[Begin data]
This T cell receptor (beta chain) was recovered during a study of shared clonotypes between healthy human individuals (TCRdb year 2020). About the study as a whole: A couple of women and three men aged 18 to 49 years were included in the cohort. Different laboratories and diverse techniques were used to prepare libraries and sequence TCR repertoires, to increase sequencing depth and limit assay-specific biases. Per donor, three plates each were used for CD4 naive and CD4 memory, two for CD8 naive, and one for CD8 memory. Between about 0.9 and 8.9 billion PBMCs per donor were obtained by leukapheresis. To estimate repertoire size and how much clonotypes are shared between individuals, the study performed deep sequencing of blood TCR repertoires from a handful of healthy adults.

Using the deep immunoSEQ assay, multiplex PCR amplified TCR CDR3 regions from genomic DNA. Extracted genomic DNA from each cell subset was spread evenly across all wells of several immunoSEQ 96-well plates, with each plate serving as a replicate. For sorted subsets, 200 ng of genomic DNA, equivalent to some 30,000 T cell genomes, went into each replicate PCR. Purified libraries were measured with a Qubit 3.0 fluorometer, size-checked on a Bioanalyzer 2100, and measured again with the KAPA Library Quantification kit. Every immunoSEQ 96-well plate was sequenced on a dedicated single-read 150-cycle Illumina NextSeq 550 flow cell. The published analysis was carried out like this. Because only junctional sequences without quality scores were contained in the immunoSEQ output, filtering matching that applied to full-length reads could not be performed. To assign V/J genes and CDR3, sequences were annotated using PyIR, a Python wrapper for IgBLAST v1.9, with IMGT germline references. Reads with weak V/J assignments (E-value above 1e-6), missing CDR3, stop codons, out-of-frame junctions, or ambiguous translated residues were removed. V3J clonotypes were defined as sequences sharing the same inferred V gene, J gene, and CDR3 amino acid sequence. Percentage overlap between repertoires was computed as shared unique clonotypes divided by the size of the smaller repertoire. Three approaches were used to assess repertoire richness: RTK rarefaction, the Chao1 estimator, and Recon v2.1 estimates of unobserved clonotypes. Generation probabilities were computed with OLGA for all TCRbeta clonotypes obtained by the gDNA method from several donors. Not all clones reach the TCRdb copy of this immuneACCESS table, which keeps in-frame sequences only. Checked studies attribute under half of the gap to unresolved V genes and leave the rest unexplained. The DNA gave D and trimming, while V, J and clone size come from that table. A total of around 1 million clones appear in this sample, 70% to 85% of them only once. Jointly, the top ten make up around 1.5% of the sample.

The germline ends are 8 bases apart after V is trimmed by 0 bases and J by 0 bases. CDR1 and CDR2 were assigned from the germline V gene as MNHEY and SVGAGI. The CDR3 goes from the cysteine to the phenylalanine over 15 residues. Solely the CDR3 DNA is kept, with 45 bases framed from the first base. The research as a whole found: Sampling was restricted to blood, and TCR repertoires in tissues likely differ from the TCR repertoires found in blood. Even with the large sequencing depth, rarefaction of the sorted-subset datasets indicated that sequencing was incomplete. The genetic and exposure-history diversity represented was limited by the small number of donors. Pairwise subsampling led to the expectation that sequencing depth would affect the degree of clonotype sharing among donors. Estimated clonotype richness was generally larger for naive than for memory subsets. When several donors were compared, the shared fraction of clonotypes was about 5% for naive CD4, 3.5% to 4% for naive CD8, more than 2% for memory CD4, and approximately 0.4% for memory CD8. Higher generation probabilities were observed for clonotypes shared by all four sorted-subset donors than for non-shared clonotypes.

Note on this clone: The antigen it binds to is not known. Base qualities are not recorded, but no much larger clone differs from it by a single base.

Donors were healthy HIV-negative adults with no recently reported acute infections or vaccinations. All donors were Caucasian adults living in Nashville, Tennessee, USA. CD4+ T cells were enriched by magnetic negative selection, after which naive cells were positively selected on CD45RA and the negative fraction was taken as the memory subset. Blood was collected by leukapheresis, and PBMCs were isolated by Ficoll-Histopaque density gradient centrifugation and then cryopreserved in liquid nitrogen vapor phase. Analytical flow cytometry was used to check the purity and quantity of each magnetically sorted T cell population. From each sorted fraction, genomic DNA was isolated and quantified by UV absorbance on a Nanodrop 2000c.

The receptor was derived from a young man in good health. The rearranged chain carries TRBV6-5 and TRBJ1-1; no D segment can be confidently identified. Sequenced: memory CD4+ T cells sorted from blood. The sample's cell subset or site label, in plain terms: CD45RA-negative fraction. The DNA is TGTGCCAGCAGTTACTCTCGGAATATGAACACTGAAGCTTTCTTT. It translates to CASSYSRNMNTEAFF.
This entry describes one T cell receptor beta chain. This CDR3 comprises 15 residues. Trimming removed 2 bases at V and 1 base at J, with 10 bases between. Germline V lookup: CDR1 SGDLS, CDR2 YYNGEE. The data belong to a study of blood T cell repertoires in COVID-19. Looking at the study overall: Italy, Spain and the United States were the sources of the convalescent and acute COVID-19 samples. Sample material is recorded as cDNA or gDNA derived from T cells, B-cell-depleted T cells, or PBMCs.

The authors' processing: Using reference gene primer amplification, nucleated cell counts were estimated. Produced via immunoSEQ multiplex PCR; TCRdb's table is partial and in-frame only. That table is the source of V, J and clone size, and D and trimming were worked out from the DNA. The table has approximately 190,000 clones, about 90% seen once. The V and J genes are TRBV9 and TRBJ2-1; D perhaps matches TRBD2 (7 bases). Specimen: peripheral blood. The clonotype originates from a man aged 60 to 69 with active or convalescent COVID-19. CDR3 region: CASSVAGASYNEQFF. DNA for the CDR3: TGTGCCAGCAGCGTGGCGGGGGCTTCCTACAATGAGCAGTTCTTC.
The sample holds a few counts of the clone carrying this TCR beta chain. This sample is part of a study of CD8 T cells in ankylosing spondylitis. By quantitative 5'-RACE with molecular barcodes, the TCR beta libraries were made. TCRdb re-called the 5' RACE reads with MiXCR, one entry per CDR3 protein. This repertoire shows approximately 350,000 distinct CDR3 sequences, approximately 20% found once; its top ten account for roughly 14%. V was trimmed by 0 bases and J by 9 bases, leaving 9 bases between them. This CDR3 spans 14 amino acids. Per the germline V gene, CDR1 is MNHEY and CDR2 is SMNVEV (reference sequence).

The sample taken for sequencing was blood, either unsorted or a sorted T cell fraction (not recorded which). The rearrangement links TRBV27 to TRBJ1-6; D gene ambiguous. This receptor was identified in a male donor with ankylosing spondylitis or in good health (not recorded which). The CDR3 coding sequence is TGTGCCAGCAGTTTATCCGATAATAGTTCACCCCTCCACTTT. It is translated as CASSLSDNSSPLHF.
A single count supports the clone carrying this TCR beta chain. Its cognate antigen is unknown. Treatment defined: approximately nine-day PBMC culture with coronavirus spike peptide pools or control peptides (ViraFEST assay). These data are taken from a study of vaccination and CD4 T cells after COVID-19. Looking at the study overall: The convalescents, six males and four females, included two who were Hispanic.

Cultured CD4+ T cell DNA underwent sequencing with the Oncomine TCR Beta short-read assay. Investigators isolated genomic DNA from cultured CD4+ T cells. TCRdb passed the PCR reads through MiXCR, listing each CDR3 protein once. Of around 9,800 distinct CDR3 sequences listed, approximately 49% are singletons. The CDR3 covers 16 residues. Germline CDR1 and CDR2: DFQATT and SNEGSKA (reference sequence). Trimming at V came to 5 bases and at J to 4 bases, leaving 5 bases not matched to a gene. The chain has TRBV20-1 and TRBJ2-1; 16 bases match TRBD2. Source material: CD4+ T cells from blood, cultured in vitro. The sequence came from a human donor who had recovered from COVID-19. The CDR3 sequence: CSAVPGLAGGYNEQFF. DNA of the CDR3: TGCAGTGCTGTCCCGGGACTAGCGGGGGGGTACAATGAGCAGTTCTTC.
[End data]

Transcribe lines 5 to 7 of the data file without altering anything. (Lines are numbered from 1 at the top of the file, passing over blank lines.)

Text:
Donors were healthy HIV-negative adults with no recently reported acute infections or vaccinations. All donors were Caucasian adults living in Nashville, Tennessee, USA. CD4+ T cells were enriched by magnetic negative selection, after which naive cells were positively selected on CD45RA and the negative fraction was taken as the memory subset. Blood was collected by leukapheresis, and PBMCs were isolated by Ficoll-Histopaque density gradient centrifugation and then cryopreserved in liquid nitrogen vapor phase. Analytical flow cytometry was used to check the purity and quantity of each magnetically sorted T cell population. From each sorted fraction, genomic DNA was isolated and quantified by UV absorbance on a Nanodrop 2000c.

The receptor was derived from a young man in good health. The rearranged chain carries TRBV6-5 and TRBJ1-1; no D segment can be confidently identified. Sequenced: memory CD4+ T cells sorted from blood. The sample's cell subset or site label, in plain terms: CD45RA-negative fraction. The DNA is TGTGCCAGCAGTTACTCTCGGAATATGAACACTGAAGCTTTCTTT. It translates to CASSYSRNMNTEAFF.
This entry describes one T cell receptor beta chain. This CDR3 comprises 15 residues. Trimming removed 2 bases at V and 1 base at J, with 10 bases between. Germline V lookup: CDR1 SGDLS, CDR2 YYNGEE. The data belong to a study of blood T cell repertoires in COVID-19. Looking at the study overall: Italy, Spain and the United States were the sources of the convalescent and acute COVID-19 samples. Sample material is recorded as cDNA or gDNA derived from T cells, B-cell-depleted T cells, or PBMCs.